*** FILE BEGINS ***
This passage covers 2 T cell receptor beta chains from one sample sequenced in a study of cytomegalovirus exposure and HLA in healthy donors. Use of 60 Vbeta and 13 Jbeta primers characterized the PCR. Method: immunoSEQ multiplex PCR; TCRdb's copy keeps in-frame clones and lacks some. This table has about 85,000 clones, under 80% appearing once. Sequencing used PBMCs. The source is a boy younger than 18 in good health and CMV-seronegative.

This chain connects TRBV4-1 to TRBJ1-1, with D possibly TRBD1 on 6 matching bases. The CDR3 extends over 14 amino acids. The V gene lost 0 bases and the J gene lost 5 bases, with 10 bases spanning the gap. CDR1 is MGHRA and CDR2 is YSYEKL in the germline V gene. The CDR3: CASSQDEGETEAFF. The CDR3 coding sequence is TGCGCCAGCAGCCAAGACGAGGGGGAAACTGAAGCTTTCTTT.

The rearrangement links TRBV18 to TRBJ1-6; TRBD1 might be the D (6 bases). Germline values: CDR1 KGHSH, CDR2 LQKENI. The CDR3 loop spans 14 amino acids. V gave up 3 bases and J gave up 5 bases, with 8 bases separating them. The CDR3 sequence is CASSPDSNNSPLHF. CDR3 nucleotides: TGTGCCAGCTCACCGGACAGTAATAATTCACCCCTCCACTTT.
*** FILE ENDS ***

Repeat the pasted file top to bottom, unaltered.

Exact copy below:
This passage covers 2 T cell receptor beta chains from one sample sequenced in a study of cytomegalovirus exposure and HLA in healthy donors. Use of 60 Vbeta and 13 Jbeta primers characterized the PCR. Method: immunoSEQ multiplex PCR; TCRdb's copy keeps in-frame clones and lacks some. This table has about 85,000 clones, under 80% appearing once. Sequencing used PBMCs. The source is a boy younger than 18 in good health and CMV-seronegative.

This chain connects TRBV4-1 to TRBJ1-1, with D possibly TRBD1 on 6 matching bases. The CDR3 extends over 14 amino acids. The V gene lost 0 bases and the J gene lost 5 bases, with 10 bases spanning the gap. CDR1 is MGHRA and CDR2 is YSYEKL in the germline V gene. The CDR3: CASSQDEGETEAFF. The CDR3 coding sequence is TGCGCCAGCAGCCAAGACGAGGGGGAAACTGAAGCTTTCTTT.

The rearrangement links TRBV18 to TRBJ1-6; TRBD1 might be the D (6 bases). Germline values: CDR1 KGHSH, CDR2 LQKENI. The CDR3 loop spans 14 amino acids. V gave up 3 bases and J gave up 5 bases, with 8 bases separating them. The CDR3 sequence is CASSPDSNNSPLHF. CDR3 nucleotides: TGTGCCAGCTCACCGGACAGTAATAATTCACCCCTCCACTTT.